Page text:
2. Ground yourself. When we are overwhelmed we lose touch with our self and pay too much attention to what is going on around us. The process of grounding starts to bring us back to our selves. Grounding can be as simple as going for a walk outside (bare feet is best), doing some grounding yoga poses or lying on the earth.
  3. Focus on simple things that you can do. When we are overwhelmed with so many things going on in our life we need to focus on those things that will make a difference to our level of stress. What can we do to make a difference in the short term?
  4. Ask for help. Sometimes we try to do everything by ourselves. It is good when we are overwhelmed to ask for help from our family and friends. We can let them know things are overwhelming and that we need some help.
  5. Centre yourself. This is a process of paying attention to our heart centre. We can tap into our inner self and pay attention to the calming effect the heart centre can have on our whole self. Our intuition may help guide us to how to deal with the stress and how to prioritise our time.
  6. Pay attention to what being overwhelmed is telling you about your life. Most of us do too much and we forget to take care of ourselves. Stress shows us that we are not looking after our own needs very well.
  7. Let go. We may need to let go of the need to control everything in our lives. We may need to let go of doing so many things and being so busy. If we can let go of our busyness we can make some time in our lives to listen to our own needs better.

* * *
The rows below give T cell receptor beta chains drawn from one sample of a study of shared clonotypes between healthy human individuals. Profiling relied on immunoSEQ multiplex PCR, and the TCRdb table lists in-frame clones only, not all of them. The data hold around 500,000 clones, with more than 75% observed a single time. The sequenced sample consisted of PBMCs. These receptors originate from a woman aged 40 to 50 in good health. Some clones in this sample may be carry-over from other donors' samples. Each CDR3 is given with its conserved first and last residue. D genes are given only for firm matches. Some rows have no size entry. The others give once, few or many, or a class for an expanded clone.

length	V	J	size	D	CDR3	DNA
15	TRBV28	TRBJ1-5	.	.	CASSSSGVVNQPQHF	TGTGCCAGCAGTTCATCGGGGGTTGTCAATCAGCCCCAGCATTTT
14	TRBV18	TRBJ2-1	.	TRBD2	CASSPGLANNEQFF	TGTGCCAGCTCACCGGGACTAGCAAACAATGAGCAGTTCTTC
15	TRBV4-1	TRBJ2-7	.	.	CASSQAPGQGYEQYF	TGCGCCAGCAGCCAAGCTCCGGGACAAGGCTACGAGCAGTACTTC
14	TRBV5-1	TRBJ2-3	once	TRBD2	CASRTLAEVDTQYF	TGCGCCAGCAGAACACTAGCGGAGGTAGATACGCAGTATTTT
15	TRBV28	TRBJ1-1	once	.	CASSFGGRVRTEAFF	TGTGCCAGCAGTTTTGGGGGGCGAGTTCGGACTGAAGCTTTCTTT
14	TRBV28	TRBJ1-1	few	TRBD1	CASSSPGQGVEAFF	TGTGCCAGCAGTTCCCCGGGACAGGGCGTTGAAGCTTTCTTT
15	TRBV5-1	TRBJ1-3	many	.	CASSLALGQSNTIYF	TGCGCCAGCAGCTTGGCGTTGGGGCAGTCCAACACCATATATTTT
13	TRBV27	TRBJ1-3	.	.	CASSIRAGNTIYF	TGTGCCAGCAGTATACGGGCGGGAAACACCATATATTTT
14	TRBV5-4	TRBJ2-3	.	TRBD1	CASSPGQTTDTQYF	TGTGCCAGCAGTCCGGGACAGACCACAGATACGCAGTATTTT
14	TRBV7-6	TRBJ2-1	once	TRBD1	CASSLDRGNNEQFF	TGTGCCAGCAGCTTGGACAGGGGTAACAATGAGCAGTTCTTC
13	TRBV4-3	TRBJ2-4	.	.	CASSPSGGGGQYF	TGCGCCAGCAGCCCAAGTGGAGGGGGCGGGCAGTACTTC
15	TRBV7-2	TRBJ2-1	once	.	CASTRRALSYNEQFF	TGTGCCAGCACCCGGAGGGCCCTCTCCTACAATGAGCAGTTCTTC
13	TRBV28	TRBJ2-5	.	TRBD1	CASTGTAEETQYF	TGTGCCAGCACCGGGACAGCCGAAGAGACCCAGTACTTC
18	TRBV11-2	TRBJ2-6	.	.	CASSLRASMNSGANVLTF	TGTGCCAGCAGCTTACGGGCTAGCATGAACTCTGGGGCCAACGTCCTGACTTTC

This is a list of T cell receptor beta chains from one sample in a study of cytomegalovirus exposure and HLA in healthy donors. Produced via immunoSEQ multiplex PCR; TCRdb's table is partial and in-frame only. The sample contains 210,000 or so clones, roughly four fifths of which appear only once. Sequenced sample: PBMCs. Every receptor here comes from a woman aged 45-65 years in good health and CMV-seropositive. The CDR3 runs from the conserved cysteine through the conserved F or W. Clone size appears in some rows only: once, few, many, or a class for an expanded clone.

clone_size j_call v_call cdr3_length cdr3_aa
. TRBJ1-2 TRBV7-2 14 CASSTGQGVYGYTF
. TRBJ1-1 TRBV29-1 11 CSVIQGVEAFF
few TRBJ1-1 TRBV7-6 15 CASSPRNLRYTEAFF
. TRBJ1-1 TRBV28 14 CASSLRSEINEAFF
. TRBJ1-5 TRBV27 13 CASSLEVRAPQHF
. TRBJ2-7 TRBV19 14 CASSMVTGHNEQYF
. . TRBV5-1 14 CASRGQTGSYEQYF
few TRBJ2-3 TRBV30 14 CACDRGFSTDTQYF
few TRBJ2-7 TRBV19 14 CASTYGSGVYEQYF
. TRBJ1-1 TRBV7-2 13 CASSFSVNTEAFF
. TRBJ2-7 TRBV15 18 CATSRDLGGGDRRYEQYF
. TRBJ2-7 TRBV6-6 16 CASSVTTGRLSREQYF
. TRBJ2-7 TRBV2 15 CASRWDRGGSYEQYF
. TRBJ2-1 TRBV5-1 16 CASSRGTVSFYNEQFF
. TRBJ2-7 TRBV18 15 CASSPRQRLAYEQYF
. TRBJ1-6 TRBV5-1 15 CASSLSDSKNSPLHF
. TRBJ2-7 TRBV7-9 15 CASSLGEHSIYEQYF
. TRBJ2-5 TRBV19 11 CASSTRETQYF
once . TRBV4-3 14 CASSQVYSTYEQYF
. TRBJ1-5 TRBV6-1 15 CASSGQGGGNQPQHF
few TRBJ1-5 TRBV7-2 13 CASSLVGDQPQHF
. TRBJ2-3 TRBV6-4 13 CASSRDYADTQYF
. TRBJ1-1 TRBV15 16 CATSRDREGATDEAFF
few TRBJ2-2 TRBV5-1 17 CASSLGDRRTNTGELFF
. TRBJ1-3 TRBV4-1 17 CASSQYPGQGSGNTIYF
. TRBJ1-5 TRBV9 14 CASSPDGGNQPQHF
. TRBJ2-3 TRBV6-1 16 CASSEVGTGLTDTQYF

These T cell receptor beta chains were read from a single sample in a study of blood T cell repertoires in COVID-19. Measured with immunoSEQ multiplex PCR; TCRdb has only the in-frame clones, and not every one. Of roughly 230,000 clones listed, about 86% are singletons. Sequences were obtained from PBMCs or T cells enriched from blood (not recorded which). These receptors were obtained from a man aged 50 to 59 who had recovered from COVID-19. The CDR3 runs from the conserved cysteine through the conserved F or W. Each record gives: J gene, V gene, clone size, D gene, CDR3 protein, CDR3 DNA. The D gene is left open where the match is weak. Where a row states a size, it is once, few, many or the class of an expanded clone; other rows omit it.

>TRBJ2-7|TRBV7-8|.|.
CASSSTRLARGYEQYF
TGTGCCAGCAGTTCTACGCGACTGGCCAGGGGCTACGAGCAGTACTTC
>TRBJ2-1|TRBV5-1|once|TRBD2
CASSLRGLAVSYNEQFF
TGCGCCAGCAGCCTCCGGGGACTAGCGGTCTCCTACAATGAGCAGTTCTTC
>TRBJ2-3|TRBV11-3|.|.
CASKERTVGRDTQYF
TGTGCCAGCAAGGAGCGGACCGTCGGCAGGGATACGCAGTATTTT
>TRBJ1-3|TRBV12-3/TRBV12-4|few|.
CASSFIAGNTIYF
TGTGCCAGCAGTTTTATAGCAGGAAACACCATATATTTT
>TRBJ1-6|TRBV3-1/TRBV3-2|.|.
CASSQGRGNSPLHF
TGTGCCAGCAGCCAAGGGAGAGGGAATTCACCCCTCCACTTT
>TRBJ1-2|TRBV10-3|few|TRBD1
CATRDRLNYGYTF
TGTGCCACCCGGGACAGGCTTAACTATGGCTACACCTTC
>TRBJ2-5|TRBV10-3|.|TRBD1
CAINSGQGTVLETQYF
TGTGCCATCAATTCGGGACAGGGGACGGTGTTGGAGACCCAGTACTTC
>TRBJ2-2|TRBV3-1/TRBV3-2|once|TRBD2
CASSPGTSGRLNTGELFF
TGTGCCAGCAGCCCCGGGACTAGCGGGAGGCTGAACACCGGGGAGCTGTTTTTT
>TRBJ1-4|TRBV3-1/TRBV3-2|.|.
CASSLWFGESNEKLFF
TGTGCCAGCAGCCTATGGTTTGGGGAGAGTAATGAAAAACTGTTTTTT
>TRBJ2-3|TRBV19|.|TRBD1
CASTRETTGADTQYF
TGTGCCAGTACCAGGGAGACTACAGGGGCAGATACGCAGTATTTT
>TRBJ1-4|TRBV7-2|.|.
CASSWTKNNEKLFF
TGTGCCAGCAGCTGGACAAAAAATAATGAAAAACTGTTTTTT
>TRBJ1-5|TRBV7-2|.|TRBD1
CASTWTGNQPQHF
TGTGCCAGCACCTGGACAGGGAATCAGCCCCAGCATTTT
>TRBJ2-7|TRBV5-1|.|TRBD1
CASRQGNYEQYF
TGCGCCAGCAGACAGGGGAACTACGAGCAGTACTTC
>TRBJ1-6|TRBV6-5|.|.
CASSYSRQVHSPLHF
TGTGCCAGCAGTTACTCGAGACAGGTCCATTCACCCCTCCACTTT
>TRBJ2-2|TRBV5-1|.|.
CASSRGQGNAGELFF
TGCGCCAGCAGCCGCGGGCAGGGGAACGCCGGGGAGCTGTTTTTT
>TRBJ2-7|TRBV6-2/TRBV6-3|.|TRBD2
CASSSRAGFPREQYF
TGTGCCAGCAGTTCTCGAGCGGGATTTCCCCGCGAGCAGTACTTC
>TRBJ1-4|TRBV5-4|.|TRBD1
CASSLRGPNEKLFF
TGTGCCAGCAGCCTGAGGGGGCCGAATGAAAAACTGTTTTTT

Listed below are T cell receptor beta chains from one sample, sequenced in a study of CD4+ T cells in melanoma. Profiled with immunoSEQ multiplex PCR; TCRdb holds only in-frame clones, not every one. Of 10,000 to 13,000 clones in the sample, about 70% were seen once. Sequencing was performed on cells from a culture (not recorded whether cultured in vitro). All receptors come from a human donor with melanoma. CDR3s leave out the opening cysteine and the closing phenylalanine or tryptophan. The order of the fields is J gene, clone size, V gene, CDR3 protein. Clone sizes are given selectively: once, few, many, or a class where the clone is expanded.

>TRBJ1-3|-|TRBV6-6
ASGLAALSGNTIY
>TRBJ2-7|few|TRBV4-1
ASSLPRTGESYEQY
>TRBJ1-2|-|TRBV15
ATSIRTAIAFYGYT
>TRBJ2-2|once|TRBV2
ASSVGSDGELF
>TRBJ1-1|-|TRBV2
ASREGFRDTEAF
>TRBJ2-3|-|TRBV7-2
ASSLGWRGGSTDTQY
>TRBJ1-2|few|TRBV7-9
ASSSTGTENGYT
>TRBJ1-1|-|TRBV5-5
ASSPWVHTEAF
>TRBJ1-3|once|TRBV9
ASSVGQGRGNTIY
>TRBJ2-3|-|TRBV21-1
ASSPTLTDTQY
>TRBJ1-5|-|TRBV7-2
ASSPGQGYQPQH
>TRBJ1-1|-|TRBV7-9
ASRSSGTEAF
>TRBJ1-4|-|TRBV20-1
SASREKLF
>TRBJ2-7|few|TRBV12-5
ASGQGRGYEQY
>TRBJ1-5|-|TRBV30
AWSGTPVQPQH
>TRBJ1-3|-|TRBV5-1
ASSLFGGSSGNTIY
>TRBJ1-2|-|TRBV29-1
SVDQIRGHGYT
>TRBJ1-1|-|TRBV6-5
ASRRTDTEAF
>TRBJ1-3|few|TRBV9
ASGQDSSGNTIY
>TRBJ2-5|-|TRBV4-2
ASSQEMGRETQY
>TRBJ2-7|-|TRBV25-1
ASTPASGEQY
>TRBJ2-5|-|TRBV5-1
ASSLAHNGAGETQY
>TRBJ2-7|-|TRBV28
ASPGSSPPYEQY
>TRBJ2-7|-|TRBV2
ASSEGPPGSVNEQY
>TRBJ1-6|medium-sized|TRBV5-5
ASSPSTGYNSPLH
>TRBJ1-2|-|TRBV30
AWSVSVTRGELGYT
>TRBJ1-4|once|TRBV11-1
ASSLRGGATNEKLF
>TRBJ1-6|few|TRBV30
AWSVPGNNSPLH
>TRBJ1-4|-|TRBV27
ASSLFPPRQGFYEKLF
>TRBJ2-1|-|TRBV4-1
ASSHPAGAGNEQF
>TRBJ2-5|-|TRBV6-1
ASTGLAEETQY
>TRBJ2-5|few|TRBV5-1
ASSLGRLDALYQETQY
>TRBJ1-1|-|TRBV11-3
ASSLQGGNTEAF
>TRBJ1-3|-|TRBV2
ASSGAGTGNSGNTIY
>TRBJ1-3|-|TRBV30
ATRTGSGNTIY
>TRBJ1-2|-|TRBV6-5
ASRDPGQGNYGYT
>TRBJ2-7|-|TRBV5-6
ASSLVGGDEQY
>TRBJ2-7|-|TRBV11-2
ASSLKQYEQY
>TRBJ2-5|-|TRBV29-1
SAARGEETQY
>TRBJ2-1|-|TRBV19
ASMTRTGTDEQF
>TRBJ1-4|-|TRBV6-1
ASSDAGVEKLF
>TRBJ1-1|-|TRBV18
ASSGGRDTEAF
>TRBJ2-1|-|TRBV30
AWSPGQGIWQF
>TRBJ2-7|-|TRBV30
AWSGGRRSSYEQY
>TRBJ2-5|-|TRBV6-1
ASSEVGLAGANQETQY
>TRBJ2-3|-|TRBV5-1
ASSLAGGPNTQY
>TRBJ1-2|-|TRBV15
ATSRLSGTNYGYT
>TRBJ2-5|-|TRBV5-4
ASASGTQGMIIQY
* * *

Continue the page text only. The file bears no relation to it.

We become overwhelmed and stressed when we don’t listen to ourselves and forget to pay attention to our own needs. These seven steps help us take some time out and begin to listen to what we need in our lives. Our priority should be to simplify out lives and pay better attention to what makes us happy.

 

Disclaimer. This web site is for research and entertainment purposes only. The information given in this site is not intended to replace a therapeutic practitioner relationship.

Photo from Unsplash by Tim Marshall

 

Sea Change

Yet another change is on the horizon. I have decided to make the move to Phillip Island, a place I have spent so many wonderful holidays. I’ve got a new job at San Remo Medical Clinic and I start next week – September 7th. I’ll be working there Wednesday, Thursday and Friday to begin with and will keep working at the NIIM clinic in Hawthorn on Tuesdays. I’ll also continue some of my work with RACGP in the medium term.

The change will be a bit challenging because I haven’t done rural General Practice for a while. I’ll have to update my emergency medicine skills and learn to remove fish hooks apparently. I’ll continue to offer Integrative Medicine at both NIIM and San Remo practices but the San Remo practice will be more conventional general practice.

I hope to eventually have more time to spend writing as I haven’t written a blog since March and haven’t updated my website with new information for almost as long. The website is getting more visitors all the time so I hope to increase the amount of information available as soon as possible.